It is a forward-looking future state or alternate path analysis. It adds a lot of value to the business because it offers future-looking insights into the business, prescribing solutions. Prescriptive analytics assess and determine new ways to operate to better optimize the outcome of your supply chain in terms of cost and service.
Without insight into the probable cause of problems, businesses would be flying blind. Isn’t it?
This is where the diagnostic method of analytics is used. It helps businesses troubleshoot areas of concern before they turn into big problems. It offers ways to quickly spot emerging opportunities and improve supply chain efficiency and effectiveness.
It uses data mining and correlation analysis to answer another set of important questions related to the “why” of your business.
For example, questions about how and why sales in a specific region are impacted.
Traditional supply chain management methods limit individual supply chain units. Therefore, it creates a manual need to update the status after any transaction and communicate it with other teams. The biggest issue with this method is that no matter how quickly communication happens, a gap always exists. In addition, consolidating data between supply chain units cannot be error-free and fast.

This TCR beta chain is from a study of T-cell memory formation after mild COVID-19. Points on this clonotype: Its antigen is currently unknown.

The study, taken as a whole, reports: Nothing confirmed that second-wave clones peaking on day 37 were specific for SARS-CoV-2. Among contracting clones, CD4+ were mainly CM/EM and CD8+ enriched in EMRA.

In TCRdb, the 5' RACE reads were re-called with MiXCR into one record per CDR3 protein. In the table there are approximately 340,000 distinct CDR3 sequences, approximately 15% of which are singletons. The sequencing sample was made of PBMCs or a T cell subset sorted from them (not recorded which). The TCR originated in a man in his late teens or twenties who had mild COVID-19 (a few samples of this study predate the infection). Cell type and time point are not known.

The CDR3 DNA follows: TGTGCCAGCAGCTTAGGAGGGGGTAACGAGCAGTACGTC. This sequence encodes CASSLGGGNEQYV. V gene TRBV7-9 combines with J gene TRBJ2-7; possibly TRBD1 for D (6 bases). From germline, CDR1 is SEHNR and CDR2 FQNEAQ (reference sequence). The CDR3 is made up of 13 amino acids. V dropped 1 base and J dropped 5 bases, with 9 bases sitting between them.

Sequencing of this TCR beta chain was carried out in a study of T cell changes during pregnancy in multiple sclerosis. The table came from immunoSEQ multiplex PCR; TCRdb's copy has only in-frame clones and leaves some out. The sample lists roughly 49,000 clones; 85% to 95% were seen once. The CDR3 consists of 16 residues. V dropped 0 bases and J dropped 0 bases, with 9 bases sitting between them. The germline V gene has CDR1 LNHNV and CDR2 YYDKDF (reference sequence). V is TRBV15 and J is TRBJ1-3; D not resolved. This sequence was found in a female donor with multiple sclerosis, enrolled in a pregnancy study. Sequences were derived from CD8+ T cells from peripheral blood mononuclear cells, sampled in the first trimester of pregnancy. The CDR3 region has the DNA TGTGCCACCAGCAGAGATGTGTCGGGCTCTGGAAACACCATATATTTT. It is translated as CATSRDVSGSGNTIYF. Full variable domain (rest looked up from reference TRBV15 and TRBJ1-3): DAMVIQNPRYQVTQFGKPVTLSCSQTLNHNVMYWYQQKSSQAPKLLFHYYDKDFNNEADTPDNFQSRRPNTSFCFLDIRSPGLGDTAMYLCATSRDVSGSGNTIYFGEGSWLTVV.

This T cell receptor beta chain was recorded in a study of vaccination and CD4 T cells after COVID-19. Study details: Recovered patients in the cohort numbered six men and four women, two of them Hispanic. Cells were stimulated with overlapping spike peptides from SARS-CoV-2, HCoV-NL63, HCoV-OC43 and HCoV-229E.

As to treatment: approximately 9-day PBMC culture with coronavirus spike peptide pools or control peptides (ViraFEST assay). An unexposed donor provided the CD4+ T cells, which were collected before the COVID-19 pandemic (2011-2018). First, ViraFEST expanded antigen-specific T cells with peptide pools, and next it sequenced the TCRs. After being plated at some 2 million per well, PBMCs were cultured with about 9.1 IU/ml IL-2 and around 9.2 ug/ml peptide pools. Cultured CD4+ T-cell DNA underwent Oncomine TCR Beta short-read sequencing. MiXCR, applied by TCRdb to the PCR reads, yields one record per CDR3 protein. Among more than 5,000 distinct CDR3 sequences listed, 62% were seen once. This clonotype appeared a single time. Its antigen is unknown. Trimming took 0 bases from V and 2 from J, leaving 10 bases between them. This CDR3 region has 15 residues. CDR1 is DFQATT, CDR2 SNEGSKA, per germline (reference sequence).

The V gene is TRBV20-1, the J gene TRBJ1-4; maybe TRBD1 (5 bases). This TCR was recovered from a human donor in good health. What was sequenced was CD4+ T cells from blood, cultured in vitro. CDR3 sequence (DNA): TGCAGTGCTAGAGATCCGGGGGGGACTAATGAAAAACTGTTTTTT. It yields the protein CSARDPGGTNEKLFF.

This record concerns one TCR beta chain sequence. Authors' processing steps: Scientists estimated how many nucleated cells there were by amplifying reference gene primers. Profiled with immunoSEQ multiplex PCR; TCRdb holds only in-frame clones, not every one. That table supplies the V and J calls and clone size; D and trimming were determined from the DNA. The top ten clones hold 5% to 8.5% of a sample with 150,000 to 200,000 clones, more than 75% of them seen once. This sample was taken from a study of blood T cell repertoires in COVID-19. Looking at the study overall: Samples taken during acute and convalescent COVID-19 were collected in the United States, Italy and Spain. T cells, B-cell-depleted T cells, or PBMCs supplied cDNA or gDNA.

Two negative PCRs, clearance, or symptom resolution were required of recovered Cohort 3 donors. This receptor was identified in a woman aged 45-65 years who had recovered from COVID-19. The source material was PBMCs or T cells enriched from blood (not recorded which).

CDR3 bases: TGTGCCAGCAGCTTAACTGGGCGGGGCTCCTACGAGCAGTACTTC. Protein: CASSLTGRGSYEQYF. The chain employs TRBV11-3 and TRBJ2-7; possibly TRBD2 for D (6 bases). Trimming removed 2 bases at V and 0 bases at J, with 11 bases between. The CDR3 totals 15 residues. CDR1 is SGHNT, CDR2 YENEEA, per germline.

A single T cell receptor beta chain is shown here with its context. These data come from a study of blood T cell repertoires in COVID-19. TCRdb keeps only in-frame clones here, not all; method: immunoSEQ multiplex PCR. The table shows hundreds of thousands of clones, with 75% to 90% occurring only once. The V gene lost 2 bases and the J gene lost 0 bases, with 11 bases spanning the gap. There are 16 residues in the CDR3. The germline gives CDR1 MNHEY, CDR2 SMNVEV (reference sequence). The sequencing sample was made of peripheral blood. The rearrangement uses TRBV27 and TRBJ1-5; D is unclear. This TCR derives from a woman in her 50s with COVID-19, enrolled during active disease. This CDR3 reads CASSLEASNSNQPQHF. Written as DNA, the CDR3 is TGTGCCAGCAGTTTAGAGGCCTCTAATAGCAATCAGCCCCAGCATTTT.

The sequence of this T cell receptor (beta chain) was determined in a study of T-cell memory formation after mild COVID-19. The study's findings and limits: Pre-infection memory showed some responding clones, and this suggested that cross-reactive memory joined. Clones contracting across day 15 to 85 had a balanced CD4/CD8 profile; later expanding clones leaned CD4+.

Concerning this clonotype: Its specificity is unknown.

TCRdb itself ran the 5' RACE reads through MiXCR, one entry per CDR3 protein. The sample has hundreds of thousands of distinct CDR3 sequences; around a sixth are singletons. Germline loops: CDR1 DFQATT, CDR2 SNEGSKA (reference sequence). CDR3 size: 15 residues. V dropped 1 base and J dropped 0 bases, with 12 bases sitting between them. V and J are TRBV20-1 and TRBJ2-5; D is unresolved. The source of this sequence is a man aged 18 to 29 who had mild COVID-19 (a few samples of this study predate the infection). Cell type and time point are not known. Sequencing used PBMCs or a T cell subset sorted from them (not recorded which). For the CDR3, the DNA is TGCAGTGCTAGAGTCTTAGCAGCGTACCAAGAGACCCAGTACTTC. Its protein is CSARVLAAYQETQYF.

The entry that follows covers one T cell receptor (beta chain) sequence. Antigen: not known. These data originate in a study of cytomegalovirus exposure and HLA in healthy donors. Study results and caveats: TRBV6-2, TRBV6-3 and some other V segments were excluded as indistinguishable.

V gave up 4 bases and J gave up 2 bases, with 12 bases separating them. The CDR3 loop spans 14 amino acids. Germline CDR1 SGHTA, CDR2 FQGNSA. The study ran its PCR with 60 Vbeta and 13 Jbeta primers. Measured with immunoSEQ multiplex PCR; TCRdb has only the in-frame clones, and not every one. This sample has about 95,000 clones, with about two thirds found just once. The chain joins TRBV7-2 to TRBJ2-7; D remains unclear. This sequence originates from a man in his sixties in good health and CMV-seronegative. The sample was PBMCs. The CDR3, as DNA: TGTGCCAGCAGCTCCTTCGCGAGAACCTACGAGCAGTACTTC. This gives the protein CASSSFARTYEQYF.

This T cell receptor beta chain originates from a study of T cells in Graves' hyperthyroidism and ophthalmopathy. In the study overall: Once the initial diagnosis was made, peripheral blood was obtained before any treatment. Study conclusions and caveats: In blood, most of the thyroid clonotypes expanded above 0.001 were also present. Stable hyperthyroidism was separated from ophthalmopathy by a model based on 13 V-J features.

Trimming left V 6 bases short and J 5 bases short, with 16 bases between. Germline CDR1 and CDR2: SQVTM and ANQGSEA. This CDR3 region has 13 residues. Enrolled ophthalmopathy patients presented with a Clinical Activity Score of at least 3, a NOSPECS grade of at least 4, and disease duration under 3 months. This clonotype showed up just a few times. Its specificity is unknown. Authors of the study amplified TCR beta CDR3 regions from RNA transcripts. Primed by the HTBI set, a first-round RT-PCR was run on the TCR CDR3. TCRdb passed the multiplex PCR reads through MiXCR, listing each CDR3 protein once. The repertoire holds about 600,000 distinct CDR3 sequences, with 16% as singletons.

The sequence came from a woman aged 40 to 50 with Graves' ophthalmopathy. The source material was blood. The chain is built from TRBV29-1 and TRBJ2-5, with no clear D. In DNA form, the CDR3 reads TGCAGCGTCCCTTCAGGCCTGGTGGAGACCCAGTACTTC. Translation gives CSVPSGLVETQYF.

Fortunately, with the modern supply chain analytics technology, you can use the entire supply chain's massive data to your advantage innovatively and improve your company’s profitability.
With supply chain analytics, you can:
Supply chain analytics can accurately predict future demand by calculating and analyzing customer, supplier, and distributor data.
When that happens, you can organize your supply chain well.
For example, it allows you to decide which operations/products should be cut down when their demand slips or becomes less profitable. Thanks to supply chain analytics, you can also understand your customer needs after an initial order. Careful planning also helps you timely inform your vendors about any changes.
Supply chain analytics helps you identify known risks and predict future threats. It becomes possible by basing your analysis on patterns and trends throughout the supply chain.
You can easily avoid significant exposure to unknown but probable risks and better understand your organization's situation.
For example, supply chain analytics can tell you about the major pending issues you may have to face long before they occur. This knowledge can save you avoidable expenditure and precious time.
Inventory management is yet another complex process prone to expensive disruptions if not addressed.
Inventory managers must deal with deadstock or delayed shipments while managing their inventories.
With a competent supply chain analytics tool in the inventory, you can find the answer to the following questions.
- How much inventory is enough to serve future demand?
- How much is in excess, and how much is insufficient?
- What are the causes of either excess/insufficiency?